In Middle East Respiratory Syndrome (MERS) studies, similarly immunocompromised people are hiding the virus that causes the disease for up to a month after infection.

But the extent of the asymptomatic COVID-19 case is still unclear. The danger is that these carriers of the virus could easily spend days unaware of their ability to spread the virus.

In this case, doctors detected, isolated and tracked a woman’s SARS-Cavi-2 infection using diagnostic PCR tests and throat swabs. A decade ago, a 71-year-old woman was diagnosed with chronic lymphocytic leukemia (CCL), a white blood cell cancer that mostly affects older adults and progresses slowly.

He tested positive for the first SARS-Co-2 on March 2, 2020, after being hospitalized for severe cancer-related anemia. She then tested positive for Covid-19 another 13 times and has yet to show any symptoms of the disease.

Twice she obtained plasma from people who had recovered from Covid-19, and finally cleared the virus from her system in mid-June.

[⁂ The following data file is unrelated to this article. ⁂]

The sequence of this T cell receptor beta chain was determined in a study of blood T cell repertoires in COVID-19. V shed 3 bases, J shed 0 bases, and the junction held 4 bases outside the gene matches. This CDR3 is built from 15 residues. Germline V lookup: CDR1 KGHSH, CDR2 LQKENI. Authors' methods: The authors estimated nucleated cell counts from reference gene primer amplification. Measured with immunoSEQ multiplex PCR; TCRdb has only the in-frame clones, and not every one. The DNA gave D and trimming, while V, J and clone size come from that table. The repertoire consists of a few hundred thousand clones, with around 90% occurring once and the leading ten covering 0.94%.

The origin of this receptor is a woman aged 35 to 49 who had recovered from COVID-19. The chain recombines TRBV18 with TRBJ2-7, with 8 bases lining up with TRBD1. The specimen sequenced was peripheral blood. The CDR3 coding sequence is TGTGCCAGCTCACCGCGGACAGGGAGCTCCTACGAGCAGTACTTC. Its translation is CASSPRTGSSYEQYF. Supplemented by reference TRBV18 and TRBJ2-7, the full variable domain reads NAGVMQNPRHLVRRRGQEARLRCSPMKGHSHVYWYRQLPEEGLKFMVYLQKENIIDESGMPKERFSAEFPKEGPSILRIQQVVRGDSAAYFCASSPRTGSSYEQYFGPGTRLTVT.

Doctors aren’t sure if she got the coronavirus, but it was probably in a rehabilitation facility where there was a large outbreak of Covid-19 in February, where the woman had lived a few days earlier.

From the bottom of her throat during her 15-week infection, the researchers showed that the woman had been carrying infected stork-co-2 particles for 70 days. She also discovered some of her genetic material 105 days after the first positive test.

We should be careful here to see the difference between infectious viral particles and the results of diagnostic tests, which are based on viral RNA. Finds pieces of no. Importantly, the researchers in this study actually isolated SARS-CoV-2 from some swab samples – including day 70 – to test whether the collected virus could replicate in lab-grown cells, which it was.

“This suggests that, most likely, the infectious virus transmitted by the patient will be able to establish a productive infection upon exposure to the infection,” the researchers wrote.